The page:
viernes, 13 de agosto de 2010

In Praise of Richard Schmid's “Alla Prima”

I include here my personal review of the fantastic book Alla Prima by U.S. painter Richard Schmid. If you can place your hands, eyes and mind upon that book, don't hesitate to learn from it.

Title: Alla Prima (Everything I Know about Painting)
Publisher: Stove Prairie Press (Manchester Center, Vermont, USA)
193 pages
ISBN-10: 0966211731
ISBN-13: 978-0966211733

I can hardly praise this book enough. It is full of experience and concrete knowledge.

The text is made of 10 chapters, plus an introduction:
1. Good ideas and free advice
2. Direct painting
3. Starting
4. Drawing
5. Values
6. Edges
7. Color and light
8. Composition
9. Technique
10. The magic

The book is full of Schmid's paintings, almost all of them oils.


It teaches you how to OBSERVE 3-D REALITY AND TRANSLATE IT ON A FLAT SURFACE AS DIRECTLY AS YOU CAN. The way of achieving it is to paint LIGHT ITSELF (what you see), not the very object with descriptive minutiae (what you know). Meticulous and painstaking painting tends to be naive in most hands.

Schmid asks you to clear up your mind and trust your instinct. THE HOW BECOMES OBVIOUS ONCE YOU UNDERSTAND THE WHAT AND THE WHY.

Some of his most insistent advices are: keep it SIMPLE; don't overwork; don't use ostentatious techniques; don't make random guessing brushstrokes; do a minimum of trial and error (correction wastes time); rather be BOLD than shy, but do it without hurrying and without any thoughtless bravado. Also, EXCESSIVE BLENDING IS LIKE MUMBLING WHEN YOU SPEAK.

He teaches you that, as you start, you sholud focus on one specific problem. Set a GOAL and do it in the time available. Limiting your time helps to SIMPLIFY your works. SIMPLIFY values by SQUINTING. If edges remain sharp when you squint, paint them sharp; if they go fuzzy, paint them fuzzy. Trust your squinting.

Schmid insists on the fact that, unlike common belief, most mistakes happen with drawing not with colour. He says there is no comprehensive colour law; but there's something close to it: COOL LIGHT PRODUCES WARM SHADOWS, AND WARM LIGHT PRODUCES COOL SHADOWS. His palette has as many as 12 colours, not one more, because more than that is unnecessary (and often, the fewer colours, the better), as we can see in the colour charts--a perfect way of mixing all colours with one another until exhasusting all possible combinations of two colours plus white. (Besides, don't overmix, or else you'll obtain MUD colour.)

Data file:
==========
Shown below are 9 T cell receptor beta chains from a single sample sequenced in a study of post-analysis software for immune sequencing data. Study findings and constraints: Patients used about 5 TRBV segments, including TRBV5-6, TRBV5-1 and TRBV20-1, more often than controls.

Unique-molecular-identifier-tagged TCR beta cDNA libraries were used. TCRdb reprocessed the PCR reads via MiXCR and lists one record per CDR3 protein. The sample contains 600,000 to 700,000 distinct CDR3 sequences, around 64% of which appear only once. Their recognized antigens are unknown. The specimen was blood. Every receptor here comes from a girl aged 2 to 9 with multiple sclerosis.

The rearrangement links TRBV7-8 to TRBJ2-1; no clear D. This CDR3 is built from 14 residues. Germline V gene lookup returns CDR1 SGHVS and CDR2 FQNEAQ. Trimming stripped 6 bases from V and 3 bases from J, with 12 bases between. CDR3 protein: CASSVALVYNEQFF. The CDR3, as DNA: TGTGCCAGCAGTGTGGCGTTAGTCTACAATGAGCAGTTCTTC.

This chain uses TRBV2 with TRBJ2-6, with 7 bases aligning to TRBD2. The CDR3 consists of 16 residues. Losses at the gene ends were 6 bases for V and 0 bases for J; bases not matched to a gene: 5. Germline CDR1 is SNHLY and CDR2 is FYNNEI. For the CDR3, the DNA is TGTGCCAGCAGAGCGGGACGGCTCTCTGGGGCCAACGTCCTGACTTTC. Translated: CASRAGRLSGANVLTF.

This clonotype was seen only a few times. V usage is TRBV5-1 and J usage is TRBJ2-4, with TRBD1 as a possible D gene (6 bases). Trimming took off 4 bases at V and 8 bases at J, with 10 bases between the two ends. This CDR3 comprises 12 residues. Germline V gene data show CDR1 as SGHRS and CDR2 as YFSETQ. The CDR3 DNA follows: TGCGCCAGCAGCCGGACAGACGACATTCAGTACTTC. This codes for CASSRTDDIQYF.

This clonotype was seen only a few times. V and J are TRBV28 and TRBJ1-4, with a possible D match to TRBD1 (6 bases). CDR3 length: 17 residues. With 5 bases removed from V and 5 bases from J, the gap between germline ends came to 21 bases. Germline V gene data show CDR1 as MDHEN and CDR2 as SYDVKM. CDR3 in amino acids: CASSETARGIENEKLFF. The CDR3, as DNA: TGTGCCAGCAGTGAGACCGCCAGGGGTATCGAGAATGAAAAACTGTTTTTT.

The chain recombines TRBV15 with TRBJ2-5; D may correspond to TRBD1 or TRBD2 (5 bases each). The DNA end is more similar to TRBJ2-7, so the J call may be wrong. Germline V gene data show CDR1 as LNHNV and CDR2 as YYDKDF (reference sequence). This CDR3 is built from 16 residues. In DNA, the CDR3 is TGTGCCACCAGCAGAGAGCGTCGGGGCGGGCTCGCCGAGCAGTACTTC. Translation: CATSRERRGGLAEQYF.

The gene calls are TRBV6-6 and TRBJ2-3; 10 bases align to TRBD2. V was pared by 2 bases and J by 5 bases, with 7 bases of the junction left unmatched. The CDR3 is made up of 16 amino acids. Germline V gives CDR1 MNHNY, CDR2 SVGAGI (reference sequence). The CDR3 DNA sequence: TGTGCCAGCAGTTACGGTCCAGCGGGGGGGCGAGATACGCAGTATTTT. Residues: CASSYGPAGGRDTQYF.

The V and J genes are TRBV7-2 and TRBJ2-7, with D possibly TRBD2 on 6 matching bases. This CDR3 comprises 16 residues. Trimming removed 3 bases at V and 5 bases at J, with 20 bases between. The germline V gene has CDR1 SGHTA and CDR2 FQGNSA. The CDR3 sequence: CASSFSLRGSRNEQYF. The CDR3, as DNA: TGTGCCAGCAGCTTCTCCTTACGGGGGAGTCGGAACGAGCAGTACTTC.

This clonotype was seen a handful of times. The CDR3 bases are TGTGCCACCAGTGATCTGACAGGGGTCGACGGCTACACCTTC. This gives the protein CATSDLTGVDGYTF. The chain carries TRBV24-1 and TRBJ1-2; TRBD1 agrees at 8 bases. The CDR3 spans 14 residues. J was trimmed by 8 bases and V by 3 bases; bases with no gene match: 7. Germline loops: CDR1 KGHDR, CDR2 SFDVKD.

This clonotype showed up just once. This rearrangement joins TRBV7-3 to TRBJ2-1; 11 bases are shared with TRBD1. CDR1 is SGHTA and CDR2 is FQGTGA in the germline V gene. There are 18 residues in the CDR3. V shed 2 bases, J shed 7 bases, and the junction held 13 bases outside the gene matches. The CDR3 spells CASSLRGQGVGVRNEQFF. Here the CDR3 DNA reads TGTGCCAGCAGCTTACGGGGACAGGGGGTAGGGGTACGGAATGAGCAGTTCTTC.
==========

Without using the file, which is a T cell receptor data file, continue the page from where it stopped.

He recommends: Cadmium Yellow Pale, Cadmium Lemon, Cadmium Yellow Deep, Yellow Ochre Light, Cadmium Red, Terra Rosa, Alizarin Crimson, Transparent Oxide Red, Viridian, Cobalt Blue Light, Ultramarine Blue Deep, Titanium White. There is no black, since he uses different mixtures of browns or reds with blue for getting a substitute for black.

He says what good lighting is for painting.

His ideas about colour harmony and composition are very down-to-earth and full of common sense. No mystic babblings or over-intelectualized theories.


It doesn't deal with technical intricacies about different kinds of canvases, papers, grounds, turpentine, brushes, easels, palettes, and materials in general. (Pigments do have his full attention.) It doesn't ignore technique, but it's not the core of the text. (For that subject, you can read Ralph Mayer's book on materials.)

Since the book deals with painting in general no matter what medium you use, it doesn't speak about classical Old Master examples (no Leonardo, Velázquez, Rembrandt, Hals, Rubens or any painter in particular). You can apply the lessons to oils, acrylics, tempera, gouache, or even watercolour. By the way, there's a very brief part about using the palette knife, which obviously couldn't be applied to watercolour, for instance.

Since the book focuses on Direct Painting the way Sorolla, Sargent or many late-19th century arists did (without mentioning them much), you will find no details about Renaissance or Baroque ways of applying paint. There are not many words about glazing, for instance. There are no words about perspective or anatomy, either, for this is not a handbook for painting specific subjects, but about how to observe light and colour in general.

I love this book! Had I found and read it a long time ago, I wolud have saved years of an agonizing, careless and method-less hit-and-miss process that had no sense at all in my learning.

Schmid has a very specific method. Maybe it's not meant for all painters, but if you love Sorolla or Sargent, this is THE METHOD for you, no matter whether you are a mere beginner or an experienced artist. And even if you aim at a very different style than that of the artists just mentioned, this book can help you a lot. Trust me!

(By the way, Schmid gives very good advice at his site:


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